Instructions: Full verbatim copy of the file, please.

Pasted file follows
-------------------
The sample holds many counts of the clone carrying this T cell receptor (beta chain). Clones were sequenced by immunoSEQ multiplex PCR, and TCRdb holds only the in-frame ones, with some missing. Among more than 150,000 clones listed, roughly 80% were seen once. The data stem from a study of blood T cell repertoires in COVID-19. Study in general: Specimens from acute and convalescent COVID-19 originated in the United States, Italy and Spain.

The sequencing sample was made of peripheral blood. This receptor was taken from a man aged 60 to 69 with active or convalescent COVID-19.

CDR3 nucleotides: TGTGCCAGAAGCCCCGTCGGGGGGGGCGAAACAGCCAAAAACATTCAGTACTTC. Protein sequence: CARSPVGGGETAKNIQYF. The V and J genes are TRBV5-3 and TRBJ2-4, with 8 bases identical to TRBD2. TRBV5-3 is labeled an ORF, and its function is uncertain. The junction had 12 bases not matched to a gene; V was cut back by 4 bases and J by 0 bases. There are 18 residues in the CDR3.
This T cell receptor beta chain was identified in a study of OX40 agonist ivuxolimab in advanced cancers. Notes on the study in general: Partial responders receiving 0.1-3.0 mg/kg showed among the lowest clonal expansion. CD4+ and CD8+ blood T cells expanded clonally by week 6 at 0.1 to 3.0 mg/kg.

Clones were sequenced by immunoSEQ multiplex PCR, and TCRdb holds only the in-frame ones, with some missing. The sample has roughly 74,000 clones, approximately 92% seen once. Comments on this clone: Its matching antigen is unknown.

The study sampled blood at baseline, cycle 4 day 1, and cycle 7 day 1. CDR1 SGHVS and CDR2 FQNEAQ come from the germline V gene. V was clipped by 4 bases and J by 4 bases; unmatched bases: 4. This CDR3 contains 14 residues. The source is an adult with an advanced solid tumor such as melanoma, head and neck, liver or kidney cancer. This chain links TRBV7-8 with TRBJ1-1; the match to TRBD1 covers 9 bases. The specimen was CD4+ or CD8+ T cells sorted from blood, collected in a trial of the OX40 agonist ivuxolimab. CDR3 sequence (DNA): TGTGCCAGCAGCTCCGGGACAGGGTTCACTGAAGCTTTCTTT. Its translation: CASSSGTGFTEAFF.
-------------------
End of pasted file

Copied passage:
The sample holds many counts of the clone carrying this T cell receptor (beta chain). Clones were sequenced by immunoSEQ multiplex PCR, and TCRdb holds only the in-frame ones, with some missing. Among more than 150,000 clones listed, roughly 80% were seen once. The data stem from a study of blood T cell repertoires in COVID-19. Study in general: Specimens from acute and convalescent COVID-19 originated in the United States, Italy and Spain.

The sequencing sample was made of peripheral blood. This receptor was taken from a man aged 60 to 69 with active or convalescent COVID-19.

CDR3 nucleotides: TGTGCCAGAAGCCCCGTCGGGGGGGGCGAAACAGCCAAAAACATTCAGTACTTC. Protein sequence: CARSPVGGGETAKNIQYF. The V and J genes are TRBV5-3 and TRBJ2-4, with 8 bases identical to TRBD2. TRBV5-3 is labeled an ORF, and its function is uncertain. The junction had 12 bases not matched to a gene; V was cut back by 4 bases and J by 0 bases. There are 18 residues in the CDR3.
This T cell receptor beta chain was identified in a study of OX40 agonist ivuxolimab in advanced cancers. Notes on the study in general: Partial responders receiving 0.1-3.0 mg/kg showed among the lowest clonal expansion. CD4+ and CD8+ blood T cells expanded clonally by week 6 at 0.1 to 3.0 mg/kg.

Clones were sequenced by immunoSEQ multiplex PCR, and TCRdb holds only the in-frame ones, with some missing. The sample has roughly 74,000 clones, approximately 92% seen once. Comments on this clone: Its matching antigen is unknown.

The study sampled blood at baseline, cycle 4 day 1, and cycle 7 day 1. CDR1 SGHVS and CDR2 FQNEAQ come from the germline V gene. V was clipped by 4 bases and J by 4 bases; unmatched bases: 4. This CDR3 contains 14 residues. The source is an adult with an advanced solid tumor such as melanoma, head and neck, liver or kidney cancer. This chain links TRBV7-8 with TRBJ1-1; the match to TRBD1 covers 9 bases. The specimen was CD4+ or CD8+ T cells sorted from blood, collected in a trial of the OX40 agonist ivuxolimab. CDR3 sequence (DNA): TGTGCCAGCAGCTCCGGGACAGGGTTCACTGAAGCTTTCTTT. Its translation: CASSSGTGFTEAFF.